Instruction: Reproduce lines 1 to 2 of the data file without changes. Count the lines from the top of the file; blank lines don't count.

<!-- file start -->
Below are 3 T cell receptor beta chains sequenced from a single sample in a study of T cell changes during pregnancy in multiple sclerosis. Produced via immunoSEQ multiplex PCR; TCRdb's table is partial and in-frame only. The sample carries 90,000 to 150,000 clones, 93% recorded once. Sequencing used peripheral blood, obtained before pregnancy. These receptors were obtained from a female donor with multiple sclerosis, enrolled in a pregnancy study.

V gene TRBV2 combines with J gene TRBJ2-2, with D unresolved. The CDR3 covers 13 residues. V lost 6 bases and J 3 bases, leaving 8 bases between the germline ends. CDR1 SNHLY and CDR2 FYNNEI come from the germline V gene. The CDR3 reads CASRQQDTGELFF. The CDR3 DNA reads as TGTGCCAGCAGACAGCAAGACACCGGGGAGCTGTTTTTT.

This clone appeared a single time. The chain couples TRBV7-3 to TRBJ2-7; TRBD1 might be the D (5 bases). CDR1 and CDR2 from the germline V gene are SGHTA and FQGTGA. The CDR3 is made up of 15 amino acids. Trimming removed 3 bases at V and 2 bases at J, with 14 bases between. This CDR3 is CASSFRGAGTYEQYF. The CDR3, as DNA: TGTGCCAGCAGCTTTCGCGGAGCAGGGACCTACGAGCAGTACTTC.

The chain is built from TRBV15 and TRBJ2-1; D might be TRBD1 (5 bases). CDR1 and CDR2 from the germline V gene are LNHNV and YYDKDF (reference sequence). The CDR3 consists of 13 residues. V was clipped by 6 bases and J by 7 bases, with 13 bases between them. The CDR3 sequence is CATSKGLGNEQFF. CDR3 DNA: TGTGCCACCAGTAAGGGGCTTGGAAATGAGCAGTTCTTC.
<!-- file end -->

Below are 3 T cell receptor beta chains sequenced from a single sample in a study of T cell changes during pregnancy in multiple sclerosis. Produced via immunoSEQ multiplex PCR; TCRdb's table is partial and in-frame only. The sample carries 90,000 to 150,000 clones, 93% recorded once. Sequencing used peripheral blood, obtained before pregnancy. These receptors were obtained from a female donor with multiple sclerosis, enrolled in a pregnancy study.

V gene TRBV2 combines with J gene TRBJ2-2, with D unresolved. The CDR3 covers 13 residues. V lost 6 bases and J 3 bases, leaving 8 bases between the germline ends. CDR1 SNHLY and CDR2 FYNNEI come from the germline V gene. The CDR3 reads CASRQQDTGELFF. The CDR3 DNA reads as TGTGCCAGCAGACAGCAAGACACCGGGGAGCTGTTTTTT.